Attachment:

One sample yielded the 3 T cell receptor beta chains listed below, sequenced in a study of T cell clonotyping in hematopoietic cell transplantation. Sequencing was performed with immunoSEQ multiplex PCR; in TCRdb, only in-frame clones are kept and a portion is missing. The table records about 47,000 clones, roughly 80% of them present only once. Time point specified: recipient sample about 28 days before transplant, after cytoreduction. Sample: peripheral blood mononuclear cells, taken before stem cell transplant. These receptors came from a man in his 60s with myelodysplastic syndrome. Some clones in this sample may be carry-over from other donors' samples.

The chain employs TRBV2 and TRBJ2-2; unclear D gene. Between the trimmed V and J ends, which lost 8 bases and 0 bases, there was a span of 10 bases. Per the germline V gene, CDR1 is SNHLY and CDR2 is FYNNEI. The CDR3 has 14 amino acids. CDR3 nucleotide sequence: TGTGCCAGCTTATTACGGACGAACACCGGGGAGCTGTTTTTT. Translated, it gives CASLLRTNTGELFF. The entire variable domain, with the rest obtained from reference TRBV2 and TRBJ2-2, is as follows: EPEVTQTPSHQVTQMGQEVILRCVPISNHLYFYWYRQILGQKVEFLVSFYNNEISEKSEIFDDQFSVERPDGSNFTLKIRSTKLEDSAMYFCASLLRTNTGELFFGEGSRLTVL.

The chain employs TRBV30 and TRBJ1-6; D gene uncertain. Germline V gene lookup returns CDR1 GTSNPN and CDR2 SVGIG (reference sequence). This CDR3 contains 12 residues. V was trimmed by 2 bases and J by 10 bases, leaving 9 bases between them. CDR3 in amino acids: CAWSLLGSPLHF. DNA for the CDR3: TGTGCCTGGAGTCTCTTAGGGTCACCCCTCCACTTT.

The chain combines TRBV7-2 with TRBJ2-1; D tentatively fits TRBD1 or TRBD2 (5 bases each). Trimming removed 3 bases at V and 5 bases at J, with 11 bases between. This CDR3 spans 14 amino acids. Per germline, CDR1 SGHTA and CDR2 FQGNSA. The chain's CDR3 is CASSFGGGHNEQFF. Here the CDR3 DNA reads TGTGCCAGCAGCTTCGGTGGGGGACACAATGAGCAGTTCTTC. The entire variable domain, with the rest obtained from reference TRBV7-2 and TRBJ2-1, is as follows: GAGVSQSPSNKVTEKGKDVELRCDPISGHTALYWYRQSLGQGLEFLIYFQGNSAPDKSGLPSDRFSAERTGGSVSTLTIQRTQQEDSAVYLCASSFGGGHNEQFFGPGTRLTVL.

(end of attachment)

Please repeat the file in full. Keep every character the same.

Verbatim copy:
One sample yielded the 3 T cell receptor beta chains listed below, sequenced in a study of T cell clonotyping in hematopoietic cell transplantation. Sequencing was performed with immunoSEQ multiplex PCR; in TCRdb, only in-frame clones are kept and a portion is missing. The table records about 47,000 clones, roughly 80% of them present only once. Time point specified: recipient sample about 28 days before transplant, after cytoreduction. Sample: peripheral blood mononuclear cells, taken before stem cell transplant. These receptors came from a man in his 60s with myelodysplastic syndrome. Some clones in this sample may be carry-over from other donors' samples.

The chain employs TRBV2 and TRBJ2-2; unclear D gene. Between the trimmed V and J ends, which lost 8 bases and 0 bases, there was a span of 10 bases. Per the germline V gene, CDR1 is SNHLY and CDR2 is FYNNEI. The CDR3 has 14 amino acids. CDR3 nucleotide sequence: TGTGCCAGCTTATTACGGACGAACACCGGGGAGCTGTTTTTT. Translated, it gives CASLLRTNTGELFF. The entire variable domain, with the rest obtained from reference TRBV2 and TRBJ2-2, is as follows: EPEVTQTPSHQVTQMGQEVILRCVPISNHLYFYWYRQILGQKVEFLVSFYNNEISEKSEIFDDQFSVERPDGSNFTLKIRSTKLEDSAMYFCASLLRTNTGELFFGEGSRLTVL.

The chain employs TRBV30 and TRBJ1-6; D gene uncertain. Germline V gene lookup returns CDR1 GTSNPN and CDR2 SVGIG (reference sequence). This CDR3 contains 12 residues. V was trimmed by 2 bases and J by 10 bases, leaving 9 bases between them. CDR3 in amino acids: CAWSLLGSPLHF. DNA for the CDR3: TGTGCCTGGAGTCTCTTAGGGTCACCCCTCCACTTT.

The chain combines TRBV7-2 with TRBJ2-1; D tentatively fits TRBD1 or TRBD2 (5 bases each). Trimming removed 3 bases at V and 5 bases at J, with 11 bases between. This CDR3 spans 14 amino acids. Per germline, CDR1 SGHTA and CDR2 FQGNSA. The chain's CDR3 is CASSFGGGHNEQFF. Here the CDR3 DNA reads TGTGCCAGCAGCTTCGGTGGGGGACACAATGAGCAGTTCTTC. The entire variable domain, with the rest obtained from reference TRBV7-2 and TRBJ2-1, is as follows: GAGVSQSPSNKVTEKGKDVELRCDPISGHTALYWYRQSLGQGLEFLIYFQGNSAPDKSGLPSDRFSAERTGGSVSTLTIQRTQQEDSAVYLCASSFGGGHNEQFFGPGTRLTVL.